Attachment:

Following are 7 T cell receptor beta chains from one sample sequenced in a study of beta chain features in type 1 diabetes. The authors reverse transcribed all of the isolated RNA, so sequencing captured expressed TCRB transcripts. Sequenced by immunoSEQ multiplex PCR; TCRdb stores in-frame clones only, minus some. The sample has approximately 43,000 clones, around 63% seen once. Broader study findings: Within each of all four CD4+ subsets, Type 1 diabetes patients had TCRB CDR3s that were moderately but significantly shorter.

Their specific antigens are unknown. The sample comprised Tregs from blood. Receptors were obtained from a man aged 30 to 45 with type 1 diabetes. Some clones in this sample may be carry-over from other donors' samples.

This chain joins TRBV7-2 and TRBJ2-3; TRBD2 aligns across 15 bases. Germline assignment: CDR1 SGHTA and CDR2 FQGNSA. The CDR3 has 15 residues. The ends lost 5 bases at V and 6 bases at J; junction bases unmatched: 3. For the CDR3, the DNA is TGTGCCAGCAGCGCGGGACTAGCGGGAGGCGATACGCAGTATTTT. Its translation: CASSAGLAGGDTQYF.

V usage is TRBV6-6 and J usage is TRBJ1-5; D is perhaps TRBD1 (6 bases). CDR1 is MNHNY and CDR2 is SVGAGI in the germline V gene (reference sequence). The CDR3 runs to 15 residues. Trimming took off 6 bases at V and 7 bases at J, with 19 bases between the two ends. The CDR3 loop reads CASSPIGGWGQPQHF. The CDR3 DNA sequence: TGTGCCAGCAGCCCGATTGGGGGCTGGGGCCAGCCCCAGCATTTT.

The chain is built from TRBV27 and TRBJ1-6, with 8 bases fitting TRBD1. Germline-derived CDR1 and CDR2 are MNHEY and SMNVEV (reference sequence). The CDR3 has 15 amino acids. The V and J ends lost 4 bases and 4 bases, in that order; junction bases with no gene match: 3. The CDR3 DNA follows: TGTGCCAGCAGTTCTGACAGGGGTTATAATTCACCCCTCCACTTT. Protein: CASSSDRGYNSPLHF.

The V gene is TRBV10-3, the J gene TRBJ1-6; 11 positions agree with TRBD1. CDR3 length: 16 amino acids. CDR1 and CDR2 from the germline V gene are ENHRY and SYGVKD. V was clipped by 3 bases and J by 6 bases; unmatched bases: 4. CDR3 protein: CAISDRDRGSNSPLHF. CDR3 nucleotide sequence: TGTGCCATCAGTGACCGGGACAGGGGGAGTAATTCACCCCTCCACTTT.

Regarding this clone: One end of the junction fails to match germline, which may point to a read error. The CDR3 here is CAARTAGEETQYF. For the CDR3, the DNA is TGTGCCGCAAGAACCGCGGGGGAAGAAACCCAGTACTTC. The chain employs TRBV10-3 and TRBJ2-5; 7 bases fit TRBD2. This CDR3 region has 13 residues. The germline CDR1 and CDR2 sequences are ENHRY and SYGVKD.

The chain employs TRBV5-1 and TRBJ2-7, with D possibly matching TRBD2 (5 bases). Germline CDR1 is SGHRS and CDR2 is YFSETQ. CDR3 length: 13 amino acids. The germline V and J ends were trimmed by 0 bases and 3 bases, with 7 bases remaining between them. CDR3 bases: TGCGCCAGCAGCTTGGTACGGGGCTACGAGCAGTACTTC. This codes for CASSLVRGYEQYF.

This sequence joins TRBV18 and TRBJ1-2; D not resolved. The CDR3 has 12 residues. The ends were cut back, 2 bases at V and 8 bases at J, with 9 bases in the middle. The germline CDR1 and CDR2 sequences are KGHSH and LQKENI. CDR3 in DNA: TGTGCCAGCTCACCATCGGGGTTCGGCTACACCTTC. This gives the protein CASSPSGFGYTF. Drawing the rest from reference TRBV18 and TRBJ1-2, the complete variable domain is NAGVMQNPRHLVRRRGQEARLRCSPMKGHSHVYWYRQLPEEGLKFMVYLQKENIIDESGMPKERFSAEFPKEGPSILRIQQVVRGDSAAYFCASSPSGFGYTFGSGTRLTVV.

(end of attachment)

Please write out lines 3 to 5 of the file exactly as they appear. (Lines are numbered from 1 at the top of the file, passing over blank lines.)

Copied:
This chain joins TRBV7-2 and TRBJ2-3; TRBD2 aligns across 15 bases. Germline assignment: CDR1 SGHTA and CDR2 FQGNSA. The CDR3 has 15 residues. The ends lost 5 bases at V and 6 bases at J; junction bases unmatched: 3. For the CDR3, the DNA is TGTGCCAGCAGCGCGGGACTAGCGGGAGGCGATACGCAGTATTTT. Its translation: CASSAGLAGGDTQYF.

V usage is TRBV6-6 and J usage is TRBJ1-5; D is perhaps TRBD1 (6 bases). CDR1 is MNHNY and CDR2 is SVGAGI in the germline V gene (reference sequence). The CDR3 runs to 15 residues. Trimming took off 6 bases at V and 7 bases at J, with 19 bases between the two ends. The CDR3 loop reads CASSPIGGWGQPQHF. The CDR3 DNA sequence: TGTGCCAGCAGCCCGATTGGGGGCTGGGGCCAGCCCCAGCATTTT.

The chain is built from TRBV27 and TRBJ1-6, with 8 bases fitting TRBD1. Germline-derived CDR1 and CDR2 are MNHEY and SMNVEV (reference sequence). The CDR3 has 15 amino acids. The V and J ends lost 4 bases and 4 bases, in that order; junction bases with no gene match: 3. The CDR3 DNA follows: TGTGCCAGCAGTTCTGACAGGGGTTATAATTCACCCCTCCACTTT. Protein: CASSSDRGYNSPLHF.